At this time of celebration of family and of joyful feasting, I hope we will pause to consider this most astounding fact and that we then resolve to act on it in the new year.

We are because Earth is

we are because earth is
http://picjumbo.com/download/?d=IMG_8782.jpg

Have you noticed that when politicians in the US and Canada talk about education reform, the  reason they provide for why change is necessary is because of what  “the economy” needs. They tell us that the reason we need to change what happens in schools is because we need to grow the economy and the only way to do that is for schools to produce the kinds of workers that corporations want.  Given the fact that there can be no economy without a healthy environment, isn’t this focus on what the economy needs a bit short-sighted?

In this age of climate change, shouldn’t we be asking  what our environment needs and then preparing our children accordingly?

The children who entered kindergarten in 2014 will be graduating in 2027.  Although we cannot predict with any certainty what the economy will be like then, thanks to the work of thousands of scientists over many decades, we now have a good idea of what the physical world will be like within a few decades if the gathering in Lima, Peru this week fails to make definitive decisions about mitigating climate change.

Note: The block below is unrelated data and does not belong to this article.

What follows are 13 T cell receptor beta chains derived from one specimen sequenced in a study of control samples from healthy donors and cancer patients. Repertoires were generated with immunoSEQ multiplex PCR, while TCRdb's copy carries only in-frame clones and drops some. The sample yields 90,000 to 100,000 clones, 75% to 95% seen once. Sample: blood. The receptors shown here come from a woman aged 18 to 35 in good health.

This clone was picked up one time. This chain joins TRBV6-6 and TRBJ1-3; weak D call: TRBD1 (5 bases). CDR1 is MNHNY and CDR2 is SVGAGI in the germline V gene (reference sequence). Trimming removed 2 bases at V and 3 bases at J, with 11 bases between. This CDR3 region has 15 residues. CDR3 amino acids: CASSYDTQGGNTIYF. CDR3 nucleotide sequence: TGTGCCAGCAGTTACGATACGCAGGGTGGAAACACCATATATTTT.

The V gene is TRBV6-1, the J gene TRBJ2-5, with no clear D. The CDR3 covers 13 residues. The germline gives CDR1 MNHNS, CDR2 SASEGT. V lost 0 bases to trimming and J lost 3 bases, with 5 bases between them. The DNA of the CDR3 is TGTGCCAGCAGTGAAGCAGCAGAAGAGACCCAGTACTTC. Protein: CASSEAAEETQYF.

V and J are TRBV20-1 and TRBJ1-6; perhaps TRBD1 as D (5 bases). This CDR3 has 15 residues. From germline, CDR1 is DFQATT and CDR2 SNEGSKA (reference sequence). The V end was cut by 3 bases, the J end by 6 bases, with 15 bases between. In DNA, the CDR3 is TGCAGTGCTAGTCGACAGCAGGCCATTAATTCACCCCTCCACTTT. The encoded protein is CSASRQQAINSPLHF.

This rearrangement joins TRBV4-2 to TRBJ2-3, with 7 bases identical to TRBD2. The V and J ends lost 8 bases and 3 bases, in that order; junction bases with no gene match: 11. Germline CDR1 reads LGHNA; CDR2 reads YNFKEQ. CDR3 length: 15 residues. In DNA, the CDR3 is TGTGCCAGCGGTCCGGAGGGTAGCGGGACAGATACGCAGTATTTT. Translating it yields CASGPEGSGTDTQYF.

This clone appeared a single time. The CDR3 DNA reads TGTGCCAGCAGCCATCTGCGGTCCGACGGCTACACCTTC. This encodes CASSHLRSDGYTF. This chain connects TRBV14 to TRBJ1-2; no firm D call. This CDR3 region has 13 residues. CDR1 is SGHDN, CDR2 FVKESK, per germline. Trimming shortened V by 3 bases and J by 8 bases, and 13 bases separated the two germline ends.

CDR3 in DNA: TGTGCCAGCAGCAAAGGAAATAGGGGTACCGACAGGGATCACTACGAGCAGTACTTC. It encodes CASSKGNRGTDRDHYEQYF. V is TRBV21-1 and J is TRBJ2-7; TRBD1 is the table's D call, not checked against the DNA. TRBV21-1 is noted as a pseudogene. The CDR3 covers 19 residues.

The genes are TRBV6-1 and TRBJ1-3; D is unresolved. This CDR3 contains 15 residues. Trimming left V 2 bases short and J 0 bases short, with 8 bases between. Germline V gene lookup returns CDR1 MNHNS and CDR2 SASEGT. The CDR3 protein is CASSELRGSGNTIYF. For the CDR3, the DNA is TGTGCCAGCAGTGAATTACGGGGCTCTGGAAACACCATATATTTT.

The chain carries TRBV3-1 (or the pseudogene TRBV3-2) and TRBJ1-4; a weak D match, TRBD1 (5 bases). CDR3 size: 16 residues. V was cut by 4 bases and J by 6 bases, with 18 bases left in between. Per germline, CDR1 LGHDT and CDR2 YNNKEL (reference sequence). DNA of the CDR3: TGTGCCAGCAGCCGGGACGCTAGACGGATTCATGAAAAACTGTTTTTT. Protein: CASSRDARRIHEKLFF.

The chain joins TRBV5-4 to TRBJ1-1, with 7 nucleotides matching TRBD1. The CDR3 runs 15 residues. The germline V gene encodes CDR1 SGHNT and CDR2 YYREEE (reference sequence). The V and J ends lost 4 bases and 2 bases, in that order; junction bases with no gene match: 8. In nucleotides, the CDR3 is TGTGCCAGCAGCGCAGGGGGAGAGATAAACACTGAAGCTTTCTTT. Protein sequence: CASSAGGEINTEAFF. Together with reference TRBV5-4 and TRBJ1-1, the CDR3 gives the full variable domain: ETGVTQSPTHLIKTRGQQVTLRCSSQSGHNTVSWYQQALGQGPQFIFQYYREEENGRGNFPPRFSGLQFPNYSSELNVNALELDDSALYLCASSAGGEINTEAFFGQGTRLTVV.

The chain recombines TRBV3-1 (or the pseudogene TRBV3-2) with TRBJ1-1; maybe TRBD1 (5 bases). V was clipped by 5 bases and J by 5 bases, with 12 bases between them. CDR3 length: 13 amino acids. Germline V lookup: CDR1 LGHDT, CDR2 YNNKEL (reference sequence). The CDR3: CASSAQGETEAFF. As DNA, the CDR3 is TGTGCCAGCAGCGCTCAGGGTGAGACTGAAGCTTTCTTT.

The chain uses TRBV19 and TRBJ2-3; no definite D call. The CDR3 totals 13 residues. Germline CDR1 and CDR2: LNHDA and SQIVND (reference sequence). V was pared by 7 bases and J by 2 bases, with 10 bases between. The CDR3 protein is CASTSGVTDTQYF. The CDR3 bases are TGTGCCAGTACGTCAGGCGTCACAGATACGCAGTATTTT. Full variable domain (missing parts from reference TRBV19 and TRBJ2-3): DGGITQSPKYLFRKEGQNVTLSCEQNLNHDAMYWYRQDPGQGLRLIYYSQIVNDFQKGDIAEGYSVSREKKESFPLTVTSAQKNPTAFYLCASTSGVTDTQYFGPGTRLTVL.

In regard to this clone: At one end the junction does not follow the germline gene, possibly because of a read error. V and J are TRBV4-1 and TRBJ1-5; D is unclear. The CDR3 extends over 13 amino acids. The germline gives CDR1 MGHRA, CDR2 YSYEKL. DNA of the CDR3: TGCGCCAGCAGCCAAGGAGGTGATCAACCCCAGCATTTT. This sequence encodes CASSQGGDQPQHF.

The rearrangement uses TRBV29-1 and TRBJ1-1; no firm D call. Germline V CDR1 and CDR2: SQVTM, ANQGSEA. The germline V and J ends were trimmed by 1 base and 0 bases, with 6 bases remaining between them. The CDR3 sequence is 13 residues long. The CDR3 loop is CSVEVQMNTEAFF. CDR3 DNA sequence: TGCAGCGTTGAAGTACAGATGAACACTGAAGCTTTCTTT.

There are a few future scenarios that we have to consider in thinking about the world current kindergarteners will graduate into.

One is the scenario painted in exhaustive detail by the the IPCC, the Intergovernmental Committee on Climate Change.  In this scenario, any economic policies based on constant growth will be rendered void by the pervasiveness of extreme drought, extreme floods and extreme heat leading to food shortages, among other things. There can be no work done for “the economy”  if the workers have no food to eat.

Should our kindergarteners therefore learn how to grow food in extreme conditions?

Another future scenario is painted by the Pentagon which has said that climate change will be a “threat multiplier”,   increasing political instability around the planet.

Should we prepare our children then for constant war on an overheated planet where people fight desperately for access to food and water?

There are more apocalyptic scenarios in a similar vein to the ones already mentioned. Scenarios that would turn the fiction of The Hunger Games  into bleak fact.